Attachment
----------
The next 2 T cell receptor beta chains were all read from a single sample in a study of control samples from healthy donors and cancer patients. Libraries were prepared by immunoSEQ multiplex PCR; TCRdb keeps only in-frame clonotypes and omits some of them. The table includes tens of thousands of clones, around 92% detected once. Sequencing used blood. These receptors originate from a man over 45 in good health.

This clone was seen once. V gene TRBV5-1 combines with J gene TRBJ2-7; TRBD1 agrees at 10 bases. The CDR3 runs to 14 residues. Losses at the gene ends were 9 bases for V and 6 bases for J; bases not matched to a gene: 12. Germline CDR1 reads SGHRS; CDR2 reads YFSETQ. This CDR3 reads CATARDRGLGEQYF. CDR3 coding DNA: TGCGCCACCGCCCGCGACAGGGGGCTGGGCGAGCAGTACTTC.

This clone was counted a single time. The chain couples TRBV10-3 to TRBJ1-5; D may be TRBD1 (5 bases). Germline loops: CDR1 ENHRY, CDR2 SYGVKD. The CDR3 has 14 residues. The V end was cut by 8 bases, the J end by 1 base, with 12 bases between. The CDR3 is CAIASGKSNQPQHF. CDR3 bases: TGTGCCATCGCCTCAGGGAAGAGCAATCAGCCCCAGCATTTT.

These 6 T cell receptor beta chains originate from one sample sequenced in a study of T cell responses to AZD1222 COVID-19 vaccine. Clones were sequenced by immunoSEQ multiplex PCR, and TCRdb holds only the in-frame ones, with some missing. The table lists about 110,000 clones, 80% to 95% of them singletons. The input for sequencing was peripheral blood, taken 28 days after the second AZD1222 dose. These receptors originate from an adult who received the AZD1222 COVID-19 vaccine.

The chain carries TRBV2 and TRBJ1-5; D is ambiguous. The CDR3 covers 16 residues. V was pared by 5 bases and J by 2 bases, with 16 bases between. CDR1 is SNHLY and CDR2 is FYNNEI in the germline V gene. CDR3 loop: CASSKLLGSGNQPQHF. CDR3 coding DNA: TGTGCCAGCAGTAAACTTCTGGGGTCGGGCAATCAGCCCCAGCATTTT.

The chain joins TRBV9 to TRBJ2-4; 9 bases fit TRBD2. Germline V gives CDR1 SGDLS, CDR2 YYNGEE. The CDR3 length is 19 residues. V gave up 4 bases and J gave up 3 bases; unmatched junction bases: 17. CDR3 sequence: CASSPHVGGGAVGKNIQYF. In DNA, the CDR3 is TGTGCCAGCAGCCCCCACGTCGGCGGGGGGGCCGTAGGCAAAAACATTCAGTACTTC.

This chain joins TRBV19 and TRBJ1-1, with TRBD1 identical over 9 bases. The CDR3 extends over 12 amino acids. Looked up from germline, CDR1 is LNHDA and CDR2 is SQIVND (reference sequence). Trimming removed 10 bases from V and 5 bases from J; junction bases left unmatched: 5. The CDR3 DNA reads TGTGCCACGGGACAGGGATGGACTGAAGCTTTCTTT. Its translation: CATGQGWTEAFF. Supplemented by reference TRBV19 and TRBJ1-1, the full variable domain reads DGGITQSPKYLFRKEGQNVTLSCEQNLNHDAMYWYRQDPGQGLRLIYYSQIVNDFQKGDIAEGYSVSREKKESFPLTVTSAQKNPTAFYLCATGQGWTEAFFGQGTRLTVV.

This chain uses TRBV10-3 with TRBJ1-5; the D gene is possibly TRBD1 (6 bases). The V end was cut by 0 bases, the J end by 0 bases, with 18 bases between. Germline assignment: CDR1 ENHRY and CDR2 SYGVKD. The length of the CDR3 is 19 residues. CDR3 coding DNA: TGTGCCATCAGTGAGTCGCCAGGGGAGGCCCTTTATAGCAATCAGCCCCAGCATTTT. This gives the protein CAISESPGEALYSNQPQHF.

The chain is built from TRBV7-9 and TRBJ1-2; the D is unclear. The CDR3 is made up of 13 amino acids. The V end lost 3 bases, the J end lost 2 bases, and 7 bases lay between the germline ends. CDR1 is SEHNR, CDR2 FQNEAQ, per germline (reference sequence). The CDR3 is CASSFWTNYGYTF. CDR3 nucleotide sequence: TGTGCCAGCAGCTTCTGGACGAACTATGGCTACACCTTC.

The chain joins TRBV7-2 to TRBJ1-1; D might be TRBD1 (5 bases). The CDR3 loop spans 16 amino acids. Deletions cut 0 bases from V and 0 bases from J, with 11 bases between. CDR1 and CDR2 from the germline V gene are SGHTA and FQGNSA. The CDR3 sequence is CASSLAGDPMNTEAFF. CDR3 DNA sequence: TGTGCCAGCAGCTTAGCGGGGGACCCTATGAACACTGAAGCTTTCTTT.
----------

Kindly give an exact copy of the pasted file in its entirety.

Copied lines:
The next 2 T cell receptor beta chains were all read from a single sample in a study of control samples from healthy donors and cancer patients. Libraries were prepared by immunoSEQ multiplex PCR; TCRdb keeps only in-frame clonotypes and omits some of them. The table includes tens of thousands of clones, around 92% detected once. Sequencing used blood. These receptors originate from a man over 45 in good health.

This clone was seen once. V gene TRBV5-1 combines with J gene TRBJ2-7; TRBD1 agrees at 10 bases. The CDR3 runs to 14 residues. Losses at the gene ends were 9 bases for V and 6 bases for J; bases not matched to a gene: 12. Germline CDR1 reads SGHRS; CDR2 reads YFSETQ. This CDR3 reads CATARDRGLGEQYF. CDR3 coding DNA: TGCGCCACCGCCCGCGACAGGGGGCTGGGCGAGCAGTACTTC.

This clone was counted a single time. The chain couples TRBV10-3 to TRBJ1-5; D may be TRBD1 (5 bases). Germline loops: CDR1 ENHRY, CDR2 SYGVKD. The CDR3 has 14 residues. The V end was cut by 8 bases, the J end by 1 base, with 12 bases between. The CDR3 is CAIASGKSNQPQHF. CDR3 bases: TGTGCCATCGCCTCAGGGAAGAGCAATCAGCCCCAGCATTTT.

These 6 T cell receptor beta chains originate from one sample sequenced in a study of T cell responses to AZD1222 COVID-19 vaccine. Clones were sequenced by immunoSEQ multiplex PCR, and TCRdb holds only the in-frame ones, with some missing. The table lists about 110,000 clones, 80% to 95% of them singletons. The input for sequencing was peripheral blood, taken 28 days after the second AZD1222 dose. These receptors originate from an adult who received the AZD1222 COVID-19 vaccine.

The chain carries TRBV2 and TRBJ1-5; D is ambiguous. The CDR3 covers 16 residues. V was pared by 5 bases and J by 2 bases, with 16 bases between. CDR1 is SNHLY and CDR2 is FYNNEI in the germline V gene. CDR3 loop: CASSKLLGSGNQPQHF. CDR3 coding DNA: TGTGCCAGCAGTAAACTTCTGGGGTCGGGCAATCAGCCCCAGCATTTT.

The chain joins TRBV9 to TRBJ2-4; 9 bases fit TRBD2. Germline V gives CDR1 SGDLS, CDR2 YYNGEE. The CDR3 length is 19 residues. V gave up 4 bases and J gave up 3 bases; unmatched junction bases: 17. CDR3 sequence: CASSPHVGGGAVGKNIQYF. In DNA, the CDR3 is TGTGCCAGCAGCCCCCACGTCGGCGGGGGGGCCGTAGGCAAAAACATTCAGTACTTC.

This chain joins TRBV19 and TRBJ1-1, with TRBD1 identical over 9 bases. The CDR3 extends over 12 amino acids. Looked up from germline, CDR1 is LNHDA and CDR2 is SQIVND (reference sequence). Trimming removed 10 bases from V and 5 bases from J; junction bases left unmatched: 5. The CDR3 DNA reads TGTGCCACGGGACAGGGATGGACTGAAGCTTTCTTT. Its translation: CATGQGWTEAFF. Supplemented by reference TRBV19 and TRBJ1-1, the full variable domain reads DGGITQSPKYLFRKEGQNVTLSCEQNLNHDAMYWYRQDPGQGLRLIYYSQIVNDFQKGDIAEGYSVSREKKESFPLTVTSAQKNPTAFYLCATGQGWTEAFFGQGTRLTVV.

This chain uses TRBV10-3 with TRBJ1-5; the D gene is possibly TRBD1 (6 bases). The V end was cut by 0 bases, the J end by 0 bases, with 18 bases between. Germline assignment: CDR1 ENHRY and CDR2 SYGVKD. The length of the CDR3 is 19 residues. CDR3 coding DNA: TGTGCCATCAGTGAGTCGCCAGGGGAGGCCCTTTATAGCAATCAGCCCCAGCATTTT. This gives the protein CAISESPGEALYSNQPQHF.

The chain is built from TRBV7-9 and TRBJ1-2; the D is unclear. The CDR3 is made up of 13 amino acids. The V end lost 3 bases, the J end lost 2 bases, and 7 bases lay between the germline ends. CDR1 is SEHNR, CDR2 FQNEAQ, per germline (reference sequence). The CDR3 is CASSFWTNYGYTF. CDR3 nucleotide sequence: TGTGCCAGCAGCTTCTGGACGAACTATGGCTACACCTTC.

The chain joins TRBV7-2 to TRBJ1-1; D might be TRBD1 (5 bases). The CDR3 loop spans 16 amino acids. Deletions cut 0 bases from V and 0 bases from J, with 11 bases between. CDR1 and CDR2 from the germline V gene are SGHTA and FQGNSA. The CDR3 sequence is CASSLAGDPMNTEAFF. CDR3 DNA sequence: TGTGCCAGCAGCTTAGCGGGGGACCCTATGAACACTGAAGCTTTCTTT.